Compelling evidence has been presented about the various checkpoint inhibitors in bladder cancer, but, additionally there have been some provocative papers looking at genomic sequencing of upper tract compared with bladder that shows certain differences
Elizabeth Plimack, MD, MS
The excitement among urologic oncologists about the potential for checkpoint blockade treatments, especially in bladder cancer, is almost palpable. Results from ongoing trials involving atezolizumab, pembrolizumab, nivolumab, and avelumab in bladder cancer are eagerly awaited. But there is one subset of patients who require special attention: patients with upper tract urothelial cancer (UTUC). The “upper tract” sessions created quite a buzz among the attendees of the Society of Urologic Oncology annual meeting in Washington, DC, December 2-4.
“For my presentation, I was charged with talking about checkpoint blockade in UTUC, a topic for which there are no data,” said Elizabeth Plimack, MD, MS, an associate professor of hematology/oncology and director of genitourinary clinical research at Fox Chase Cancer Center. “Looking at these patients as a subset has not been explored.” The subset has not been carved out relative to the larger group made up of the urothelial cohort of the checkpoint inhibitor trials. In addition, preclinical work has been conducted in the pan epithelial space, but it is not specific to upper tract.
Over the past year during medical meetings, compelling evidence has been presented about the various checkpoint inhibitors in bladder cancer,1-5 but, additionally there have been some provocative papers looking at genomic sequencing of upper tract compared with bladder that shows certain differences, according to Plimack.
“One of the challenges associated with upper tract is collecting enough tissue samples to conduct analysis,” said Plimack. “We can only use tissue that has been resected and those samples represent the more aggressive forms of upper tract cancers.”
Plimack offered some initial steps to further elucidate UTUC. “The first step is to look at the subsets in these larger trials and to see if there’s anything that stands out in the group. It may be that they perform just as well in these metastatic trials. I think therapy directed toward upper tract will come after it is better defined in the wider group.”
Mutations and mutational burden may play a role in treatment for both chemotherapy and immunotherapy. In some upper tract tumors, especially those associated with Lynch syndrome or certain carcinogens, there may be a hypermutation phenotype that may render those tumors more susceptible to immunotherapy.
This may be significant because mismatch-repair status has been suggested as a potential predictor of clinical benefit with pembrolizumab in a phase II study by Le, et al. 6 The researchers conducted a phase II study to evaluate the clinical activity of pembrolizumab in 41 patients with progressive metastatic colorectal carcinoma with or without mismatch-repair deficiency. The co-primary endpoints were the immune-related objective response rate (ORR) and the 20-week immune-related progression-free survival (PFS) rate.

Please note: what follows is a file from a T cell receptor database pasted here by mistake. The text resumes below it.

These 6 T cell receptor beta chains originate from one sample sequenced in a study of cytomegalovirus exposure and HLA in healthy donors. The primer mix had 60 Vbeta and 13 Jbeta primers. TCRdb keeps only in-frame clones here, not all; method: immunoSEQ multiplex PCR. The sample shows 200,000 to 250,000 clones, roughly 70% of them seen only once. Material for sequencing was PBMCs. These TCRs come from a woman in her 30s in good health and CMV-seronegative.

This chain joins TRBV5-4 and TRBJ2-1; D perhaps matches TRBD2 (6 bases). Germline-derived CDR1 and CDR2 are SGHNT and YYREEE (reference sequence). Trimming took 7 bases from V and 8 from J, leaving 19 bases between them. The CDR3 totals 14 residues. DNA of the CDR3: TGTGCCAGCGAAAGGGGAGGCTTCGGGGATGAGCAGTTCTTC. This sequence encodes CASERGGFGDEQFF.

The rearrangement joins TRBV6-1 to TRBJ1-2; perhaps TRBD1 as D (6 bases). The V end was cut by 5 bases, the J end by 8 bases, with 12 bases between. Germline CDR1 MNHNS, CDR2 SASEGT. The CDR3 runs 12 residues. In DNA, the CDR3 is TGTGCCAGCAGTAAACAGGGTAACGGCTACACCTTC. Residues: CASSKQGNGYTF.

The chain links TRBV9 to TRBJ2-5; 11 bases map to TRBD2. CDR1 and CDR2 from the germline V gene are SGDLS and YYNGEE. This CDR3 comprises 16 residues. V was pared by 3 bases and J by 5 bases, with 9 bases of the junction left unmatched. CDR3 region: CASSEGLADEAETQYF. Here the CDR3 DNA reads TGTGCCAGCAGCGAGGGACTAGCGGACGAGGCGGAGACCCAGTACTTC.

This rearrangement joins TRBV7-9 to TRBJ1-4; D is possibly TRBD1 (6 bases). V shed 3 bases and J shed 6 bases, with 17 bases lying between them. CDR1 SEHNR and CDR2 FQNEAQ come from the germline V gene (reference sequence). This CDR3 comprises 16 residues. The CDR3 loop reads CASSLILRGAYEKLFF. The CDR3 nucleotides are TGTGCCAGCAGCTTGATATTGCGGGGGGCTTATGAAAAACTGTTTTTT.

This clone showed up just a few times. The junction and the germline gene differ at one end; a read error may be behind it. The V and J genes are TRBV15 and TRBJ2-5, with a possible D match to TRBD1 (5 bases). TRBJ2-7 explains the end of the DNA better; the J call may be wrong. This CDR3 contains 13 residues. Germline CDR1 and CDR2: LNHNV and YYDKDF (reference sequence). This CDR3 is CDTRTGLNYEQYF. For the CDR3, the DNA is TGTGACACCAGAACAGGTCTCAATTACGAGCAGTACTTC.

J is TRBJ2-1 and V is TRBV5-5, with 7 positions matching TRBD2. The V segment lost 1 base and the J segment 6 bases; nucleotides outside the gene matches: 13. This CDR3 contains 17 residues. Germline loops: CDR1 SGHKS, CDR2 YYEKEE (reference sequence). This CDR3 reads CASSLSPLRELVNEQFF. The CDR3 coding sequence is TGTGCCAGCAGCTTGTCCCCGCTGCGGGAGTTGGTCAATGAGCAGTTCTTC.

Le and colleagues reported that the immune-related ORR and immune-related PFS rate were 40% (4 of 10 patients) and 78% (7 of 9 patients), respectively, for mismatch repair—deficient colorectal cancers and 0% (0 of 18 patients) and 11% (2 of 18 patients) for mismatch repair–proficient colorectal cancers. The median PFS and overall survival were not reached in the cohort with mismatch repair–deficient colorectal cancer but were 2.2 and 5.0 months, respectively, in the cohort with mismatch repair–proficient colorectal cancer (hazard ratio for disease progression or death, 0.10 [P < .001], and hazard ratio for death, 0.22 [P = .05]). Patients with mismatch repair—deficient noncolorectal cancer had responses similar to those of patients with mismatch repair–deficient colorectal cancer (immune-related ORR, 71% [5 of 7 patients]; immune-related PFS rate, 67% [4 of 6 patients]).
Although some of the findings reported with checkpoint inhibitors have been dramatic, Plimack emphasized that there are adverse effects. “It’s important not to under-emphasize them,” she said. “Defining treatment related toxicity for some of these immunotherapy trials has been a challenge.”
The intended effect of these agents is to get the immune system to attack the tumor, but sometimes that results in healthy tissue damage. “The effects can manifest in a wide spectrum of symptoms, which is different from targeted therapy or chemotherapy. With these agents it’s always a surprise and it can happen at any time, sometimes months into therapy. They deserve a special focus on how to manage them.”
Plimack concluded her presentation with a plea for additional research. “Given the biological differences suggested between upper tract and urinary bladder cancer, it’s time to form some hypotheses and to test them with dedicated trials and analysis.”